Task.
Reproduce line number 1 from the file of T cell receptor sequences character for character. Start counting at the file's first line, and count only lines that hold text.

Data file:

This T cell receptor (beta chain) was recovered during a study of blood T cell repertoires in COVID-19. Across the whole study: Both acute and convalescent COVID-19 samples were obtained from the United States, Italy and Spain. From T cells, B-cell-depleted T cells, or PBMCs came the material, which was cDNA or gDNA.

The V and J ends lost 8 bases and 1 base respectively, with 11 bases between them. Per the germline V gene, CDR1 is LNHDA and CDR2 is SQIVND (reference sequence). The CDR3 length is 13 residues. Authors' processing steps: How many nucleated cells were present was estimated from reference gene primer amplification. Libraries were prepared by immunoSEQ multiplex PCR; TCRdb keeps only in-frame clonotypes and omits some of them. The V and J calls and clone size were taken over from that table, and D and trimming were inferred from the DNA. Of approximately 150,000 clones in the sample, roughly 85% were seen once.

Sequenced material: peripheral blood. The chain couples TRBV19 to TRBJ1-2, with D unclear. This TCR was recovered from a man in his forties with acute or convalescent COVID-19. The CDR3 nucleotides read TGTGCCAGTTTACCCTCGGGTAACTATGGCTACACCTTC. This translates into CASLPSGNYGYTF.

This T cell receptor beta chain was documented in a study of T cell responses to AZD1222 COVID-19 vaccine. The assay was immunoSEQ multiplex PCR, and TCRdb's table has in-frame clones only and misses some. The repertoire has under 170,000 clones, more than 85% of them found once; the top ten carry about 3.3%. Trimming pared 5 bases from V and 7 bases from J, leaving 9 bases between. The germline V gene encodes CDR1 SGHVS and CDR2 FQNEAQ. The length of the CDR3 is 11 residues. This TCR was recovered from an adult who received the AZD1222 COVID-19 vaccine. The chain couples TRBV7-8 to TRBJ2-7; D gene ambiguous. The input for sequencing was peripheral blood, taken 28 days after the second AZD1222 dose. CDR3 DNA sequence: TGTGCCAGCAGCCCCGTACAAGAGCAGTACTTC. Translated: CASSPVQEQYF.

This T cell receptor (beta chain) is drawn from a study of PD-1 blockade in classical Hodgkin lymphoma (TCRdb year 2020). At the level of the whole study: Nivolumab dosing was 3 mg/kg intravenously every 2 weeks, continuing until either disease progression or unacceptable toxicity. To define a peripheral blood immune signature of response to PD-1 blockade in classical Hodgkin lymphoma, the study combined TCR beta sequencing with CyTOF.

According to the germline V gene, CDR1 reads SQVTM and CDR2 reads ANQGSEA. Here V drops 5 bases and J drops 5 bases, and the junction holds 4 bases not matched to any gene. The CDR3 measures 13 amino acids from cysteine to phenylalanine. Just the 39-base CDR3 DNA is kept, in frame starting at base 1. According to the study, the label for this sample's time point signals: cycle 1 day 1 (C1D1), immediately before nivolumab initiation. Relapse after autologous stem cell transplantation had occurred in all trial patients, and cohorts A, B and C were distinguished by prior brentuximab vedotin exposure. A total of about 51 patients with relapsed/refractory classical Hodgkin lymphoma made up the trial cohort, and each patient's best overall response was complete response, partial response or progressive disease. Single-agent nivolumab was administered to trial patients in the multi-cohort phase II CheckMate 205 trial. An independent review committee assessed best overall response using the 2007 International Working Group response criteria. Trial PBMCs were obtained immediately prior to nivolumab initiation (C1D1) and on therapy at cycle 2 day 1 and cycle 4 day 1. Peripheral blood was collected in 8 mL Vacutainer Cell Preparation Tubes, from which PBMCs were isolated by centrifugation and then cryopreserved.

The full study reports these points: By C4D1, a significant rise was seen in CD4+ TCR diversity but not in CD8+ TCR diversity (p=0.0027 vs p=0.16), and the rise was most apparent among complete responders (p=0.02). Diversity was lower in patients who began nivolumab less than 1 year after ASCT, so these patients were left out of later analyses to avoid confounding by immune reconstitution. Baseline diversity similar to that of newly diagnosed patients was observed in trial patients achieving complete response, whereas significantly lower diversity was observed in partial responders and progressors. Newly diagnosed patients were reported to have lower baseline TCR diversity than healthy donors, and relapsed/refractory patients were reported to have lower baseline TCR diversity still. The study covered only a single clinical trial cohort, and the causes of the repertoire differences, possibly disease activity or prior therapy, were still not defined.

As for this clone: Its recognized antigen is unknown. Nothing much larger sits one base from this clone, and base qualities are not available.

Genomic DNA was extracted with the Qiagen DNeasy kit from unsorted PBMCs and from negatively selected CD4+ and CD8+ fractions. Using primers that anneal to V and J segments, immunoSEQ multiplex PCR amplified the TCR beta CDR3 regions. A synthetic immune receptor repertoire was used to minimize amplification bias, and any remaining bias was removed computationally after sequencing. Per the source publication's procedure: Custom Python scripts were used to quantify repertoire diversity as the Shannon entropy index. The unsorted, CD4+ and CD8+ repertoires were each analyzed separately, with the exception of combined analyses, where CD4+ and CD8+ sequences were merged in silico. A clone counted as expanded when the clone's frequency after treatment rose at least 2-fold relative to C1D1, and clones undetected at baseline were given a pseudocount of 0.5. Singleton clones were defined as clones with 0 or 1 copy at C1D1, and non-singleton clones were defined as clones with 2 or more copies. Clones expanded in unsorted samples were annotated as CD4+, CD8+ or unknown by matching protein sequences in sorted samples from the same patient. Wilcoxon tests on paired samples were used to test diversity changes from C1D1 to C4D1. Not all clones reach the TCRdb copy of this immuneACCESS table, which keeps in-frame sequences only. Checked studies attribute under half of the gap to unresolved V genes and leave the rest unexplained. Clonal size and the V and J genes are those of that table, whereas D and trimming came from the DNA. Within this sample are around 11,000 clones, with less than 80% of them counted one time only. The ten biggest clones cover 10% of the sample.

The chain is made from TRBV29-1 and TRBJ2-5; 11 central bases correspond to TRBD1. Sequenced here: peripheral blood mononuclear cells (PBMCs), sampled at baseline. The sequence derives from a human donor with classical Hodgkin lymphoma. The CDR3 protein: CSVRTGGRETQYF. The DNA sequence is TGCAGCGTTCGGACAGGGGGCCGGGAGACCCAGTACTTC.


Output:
This T cell receptor (beta chain) was recovered during a study of blood T cell repertoires in COVID-19. Across the whole study: Both acute and convalescent COVID-19 samples were obtained from the United States, Italy and Spain. From T cells, B-cell-depleted T cells, or PBMCs came the material, which was cDNA or gDNA.